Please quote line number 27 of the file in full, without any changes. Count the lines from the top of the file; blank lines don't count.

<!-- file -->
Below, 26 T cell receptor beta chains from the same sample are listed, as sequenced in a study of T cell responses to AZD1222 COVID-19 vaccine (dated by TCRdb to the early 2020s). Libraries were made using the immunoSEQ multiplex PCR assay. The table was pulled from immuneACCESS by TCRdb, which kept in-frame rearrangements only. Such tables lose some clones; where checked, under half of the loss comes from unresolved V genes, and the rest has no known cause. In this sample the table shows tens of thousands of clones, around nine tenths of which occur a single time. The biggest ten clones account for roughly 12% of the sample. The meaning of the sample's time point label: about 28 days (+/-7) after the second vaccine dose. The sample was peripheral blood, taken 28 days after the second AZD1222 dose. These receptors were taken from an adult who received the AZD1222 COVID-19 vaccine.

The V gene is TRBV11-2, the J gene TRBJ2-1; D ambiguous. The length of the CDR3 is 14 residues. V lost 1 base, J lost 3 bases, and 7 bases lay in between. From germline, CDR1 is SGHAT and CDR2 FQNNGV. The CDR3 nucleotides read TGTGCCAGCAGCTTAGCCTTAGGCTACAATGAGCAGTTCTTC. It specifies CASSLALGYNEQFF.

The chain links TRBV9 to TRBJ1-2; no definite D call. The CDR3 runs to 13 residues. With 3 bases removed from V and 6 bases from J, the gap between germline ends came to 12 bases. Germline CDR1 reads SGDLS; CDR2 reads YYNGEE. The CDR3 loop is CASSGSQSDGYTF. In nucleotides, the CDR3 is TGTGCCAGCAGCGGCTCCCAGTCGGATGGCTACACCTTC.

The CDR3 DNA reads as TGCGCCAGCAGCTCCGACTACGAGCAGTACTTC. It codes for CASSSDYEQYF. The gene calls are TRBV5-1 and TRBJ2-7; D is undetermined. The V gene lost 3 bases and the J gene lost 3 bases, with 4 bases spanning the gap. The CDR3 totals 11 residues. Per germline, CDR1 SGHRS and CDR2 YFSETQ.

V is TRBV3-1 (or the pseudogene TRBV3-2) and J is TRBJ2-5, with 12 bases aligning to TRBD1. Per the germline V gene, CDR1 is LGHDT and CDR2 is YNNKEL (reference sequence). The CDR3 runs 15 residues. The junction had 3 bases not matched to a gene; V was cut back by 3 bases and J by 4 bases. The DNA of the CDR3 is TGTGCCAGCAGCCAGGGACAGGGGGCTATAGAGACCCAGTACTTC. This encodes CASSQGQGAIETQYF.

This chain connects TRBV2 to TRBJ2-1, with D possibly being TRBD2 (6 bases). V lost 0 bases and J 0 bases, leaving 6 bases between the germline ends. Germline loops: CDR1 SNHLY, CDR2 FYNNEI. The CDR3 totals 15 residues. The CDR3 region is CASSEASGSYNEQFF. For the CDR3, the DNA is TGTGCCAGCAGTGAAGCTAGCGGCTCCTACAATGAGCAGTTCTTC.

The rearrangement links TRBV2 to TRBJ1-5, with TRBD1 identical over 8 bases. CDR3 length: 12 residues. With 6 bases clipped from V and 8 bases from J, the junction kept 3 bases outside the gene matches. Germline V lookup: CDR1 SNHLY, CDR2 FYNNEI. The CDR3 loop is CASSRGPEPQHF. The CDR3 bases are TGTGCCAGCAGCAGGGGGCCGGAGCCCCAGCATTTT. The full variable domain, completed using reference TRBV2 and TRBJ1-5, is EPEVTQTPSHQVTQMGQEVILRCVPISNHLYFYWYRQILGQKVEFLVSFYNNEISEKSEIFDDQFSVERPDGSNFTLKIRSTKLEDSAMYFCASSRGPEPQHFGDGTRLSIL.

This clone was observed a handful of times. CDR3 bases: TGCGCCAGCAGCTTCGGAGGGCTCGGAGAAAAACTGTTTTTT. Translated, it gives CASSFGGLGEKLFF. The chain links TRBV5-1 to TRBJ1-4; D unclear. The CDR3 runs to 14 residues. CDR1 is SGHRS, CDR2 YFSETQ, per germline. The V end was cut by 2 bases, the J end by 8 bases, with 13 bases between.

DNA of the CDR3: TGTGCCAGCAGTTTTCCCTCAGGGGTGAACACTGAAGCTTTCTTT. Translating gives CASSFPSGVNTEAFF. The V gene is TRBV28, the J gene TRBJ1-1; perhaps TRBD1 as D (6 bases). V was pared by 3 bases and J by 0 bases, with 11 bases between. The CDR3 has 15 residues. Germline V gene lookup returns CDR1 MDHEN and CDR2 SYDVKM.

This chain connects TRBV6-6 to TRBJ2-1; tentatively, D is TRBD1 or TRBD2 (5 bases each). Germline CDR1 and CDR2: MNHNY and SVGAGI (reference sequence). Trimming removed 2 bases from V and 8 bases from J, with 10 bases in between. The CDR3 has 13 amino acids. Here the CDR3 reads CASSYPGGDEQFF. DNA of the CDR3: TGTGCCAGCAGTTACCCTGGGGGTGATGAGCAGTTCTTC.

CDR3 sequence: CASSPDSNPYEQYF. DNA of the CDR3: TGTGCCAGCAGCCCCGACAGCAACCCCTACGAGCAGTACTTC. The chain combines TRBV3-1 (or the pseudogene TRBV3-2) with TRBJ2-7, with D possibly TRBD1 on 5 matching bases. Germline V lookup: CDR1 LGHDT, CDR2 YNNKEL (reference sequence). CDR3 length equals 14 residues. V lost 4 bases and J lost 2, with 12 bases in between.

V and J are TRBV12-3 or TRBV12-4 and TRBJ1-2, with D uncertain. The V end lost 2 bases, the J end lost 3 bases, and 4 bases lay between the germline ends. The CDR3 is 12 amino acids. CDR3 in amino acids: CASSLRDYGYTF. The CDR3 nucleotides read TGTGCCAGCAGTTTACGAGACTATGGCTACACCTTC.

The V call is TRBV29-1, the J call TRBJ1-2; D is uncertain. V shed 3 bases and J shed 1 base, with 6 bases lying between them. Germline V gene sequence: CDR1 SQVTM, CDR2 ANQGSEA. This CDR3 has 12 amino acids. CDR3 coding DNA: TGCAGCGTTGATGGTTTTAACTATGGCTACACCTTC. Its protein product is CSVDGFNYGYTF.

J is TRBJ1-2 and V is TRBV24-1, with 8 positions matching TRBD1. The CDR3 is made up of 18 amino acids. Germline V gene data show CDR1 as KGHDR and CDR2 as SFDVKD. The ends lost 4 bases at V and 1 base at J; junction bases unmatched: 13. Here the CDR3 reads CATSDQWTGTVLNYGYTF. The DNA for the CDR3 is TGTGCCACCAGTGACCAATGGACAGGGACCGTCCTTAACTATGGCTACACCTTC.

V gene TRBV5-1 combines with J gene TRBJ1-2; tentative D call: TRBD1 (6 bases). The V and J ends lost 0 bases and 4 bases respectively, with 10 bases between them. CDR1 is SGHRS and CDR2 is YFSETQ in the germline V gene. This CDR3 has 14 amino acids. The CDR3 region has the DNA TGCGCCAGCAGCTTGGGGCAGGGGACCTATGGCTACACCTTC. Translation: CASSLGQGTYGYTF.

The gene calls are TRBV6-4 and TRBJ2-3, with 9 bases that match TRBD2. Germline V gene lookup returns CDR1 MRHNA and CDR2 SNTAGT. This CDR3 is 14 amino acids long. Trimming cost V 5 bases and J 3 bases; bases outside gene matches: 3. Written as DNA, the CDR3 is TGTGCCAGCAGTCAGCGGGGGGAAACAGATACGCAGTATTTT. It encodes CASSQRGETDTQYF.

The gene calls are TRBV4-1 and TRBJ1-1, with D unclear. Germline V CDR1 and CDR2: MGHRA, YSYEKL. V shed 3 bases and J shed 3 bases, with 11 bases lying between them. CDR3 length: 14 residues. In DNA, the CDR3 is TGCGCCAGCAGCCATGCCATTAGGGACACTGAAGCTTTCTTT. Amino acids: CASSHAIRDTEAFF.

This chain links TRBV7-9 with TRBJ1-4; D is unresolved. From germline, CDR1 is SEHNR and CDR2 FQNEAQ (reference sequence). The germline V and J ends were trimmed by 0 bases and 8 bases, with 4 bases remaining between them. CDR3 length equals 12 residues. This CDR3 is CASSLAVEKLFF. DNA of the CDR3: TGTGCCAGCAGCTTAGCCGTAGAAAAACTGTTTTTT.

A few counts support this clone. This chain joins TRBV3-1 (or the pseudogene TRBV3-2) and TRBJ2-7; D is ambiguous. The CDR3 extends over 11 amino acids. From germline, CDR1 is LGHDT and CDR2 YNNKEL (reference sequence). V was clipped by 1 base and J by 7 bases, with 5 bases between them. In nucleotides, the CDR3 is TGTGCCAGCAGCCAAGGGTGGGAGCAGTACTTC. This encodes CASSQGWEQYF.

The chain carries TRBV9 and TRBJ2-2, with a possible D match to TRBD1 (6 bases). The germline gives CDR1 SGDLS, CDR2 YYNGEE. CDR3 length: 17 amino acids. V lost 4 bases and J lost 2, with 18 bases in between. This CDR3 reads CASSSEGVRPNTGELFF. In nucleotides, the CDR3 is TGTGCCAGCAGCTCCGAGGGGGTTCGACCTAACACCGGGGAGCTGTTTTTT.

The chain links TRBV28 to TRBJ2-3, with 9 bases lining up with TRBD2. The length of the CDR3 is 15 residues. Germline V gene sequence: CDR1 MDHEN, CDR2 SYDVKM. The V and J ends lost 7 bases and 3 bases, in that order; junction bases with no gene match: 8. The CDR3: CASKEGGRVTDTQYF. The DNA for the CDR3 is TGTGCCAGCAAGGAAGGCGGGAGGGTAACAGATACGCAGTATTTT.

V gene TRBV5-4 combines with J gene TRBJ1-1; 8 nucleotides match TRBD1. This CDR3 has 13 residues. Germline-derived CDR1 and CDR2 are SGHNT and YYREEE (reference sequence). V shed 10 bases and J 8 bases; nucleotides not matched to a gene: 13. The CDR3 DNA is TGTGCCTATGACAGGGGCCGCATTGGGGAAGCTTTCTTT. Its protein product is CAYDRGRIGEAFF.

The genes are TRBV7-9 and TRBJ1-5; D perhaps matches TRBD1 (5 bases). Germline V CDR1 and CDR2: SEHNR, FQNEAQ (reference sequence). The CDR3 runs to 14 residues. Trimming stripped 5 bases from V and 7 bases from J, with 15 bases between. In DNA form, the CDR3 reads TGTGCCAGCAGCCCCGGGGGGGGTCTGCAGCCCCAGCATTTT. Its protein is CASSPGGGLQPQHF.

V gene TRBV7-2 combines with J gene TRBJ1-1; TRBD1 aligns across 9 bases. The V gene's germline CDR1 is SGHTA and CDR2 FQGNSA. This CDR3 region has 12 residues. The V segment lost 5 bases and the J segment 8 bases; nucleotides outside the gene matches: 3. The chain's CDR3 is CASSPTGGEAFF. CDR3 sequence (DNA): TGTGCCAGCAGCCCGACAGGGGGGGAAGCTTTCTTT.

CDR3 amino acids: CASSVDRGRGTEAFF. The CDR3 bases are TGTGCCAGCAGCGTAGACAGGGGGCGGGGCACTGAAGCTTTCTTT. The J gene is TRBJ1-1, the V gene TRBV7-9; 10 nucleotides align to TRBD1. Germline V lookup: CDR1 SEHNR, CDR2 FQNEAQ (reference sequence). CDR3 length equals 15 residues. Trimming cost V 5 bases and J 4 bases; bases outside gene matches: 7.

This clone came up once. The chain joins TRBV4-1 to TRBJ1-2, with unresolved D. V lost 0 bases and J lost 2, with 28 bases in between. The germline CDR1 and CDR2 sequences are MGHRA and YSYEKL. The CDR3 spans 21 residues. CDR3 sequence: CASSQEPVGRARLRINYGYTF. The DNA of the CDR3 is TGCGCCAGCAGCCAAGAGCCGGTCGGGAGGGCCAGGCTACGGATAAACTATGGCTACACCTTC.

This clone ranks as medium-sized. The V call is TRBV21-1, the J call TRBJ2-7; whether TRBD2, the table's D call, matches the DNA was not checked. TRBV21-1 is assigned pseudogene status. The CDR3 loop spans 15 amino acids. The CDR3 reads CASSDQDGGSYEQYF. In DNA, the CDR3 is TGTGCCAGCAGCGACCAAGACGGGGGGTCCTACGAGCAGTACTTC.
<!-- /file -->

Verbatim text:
This clone ranks as medium-sized. The V call is TRBV21-1, the J call TRBJ2-7; whether TRBD2, the table's D call, matches the DNA was not checked. TRBV21-1 is assigned pseudogene status. The CDR3 loop spans 15 amino acids. The CDR3 reads CASSDQDGGSYEQYF. In DNA, the CDR3 is TGTGCCAGCAGCGACCAAGACGGGGGGTCCTACGAGCAGTACTTC.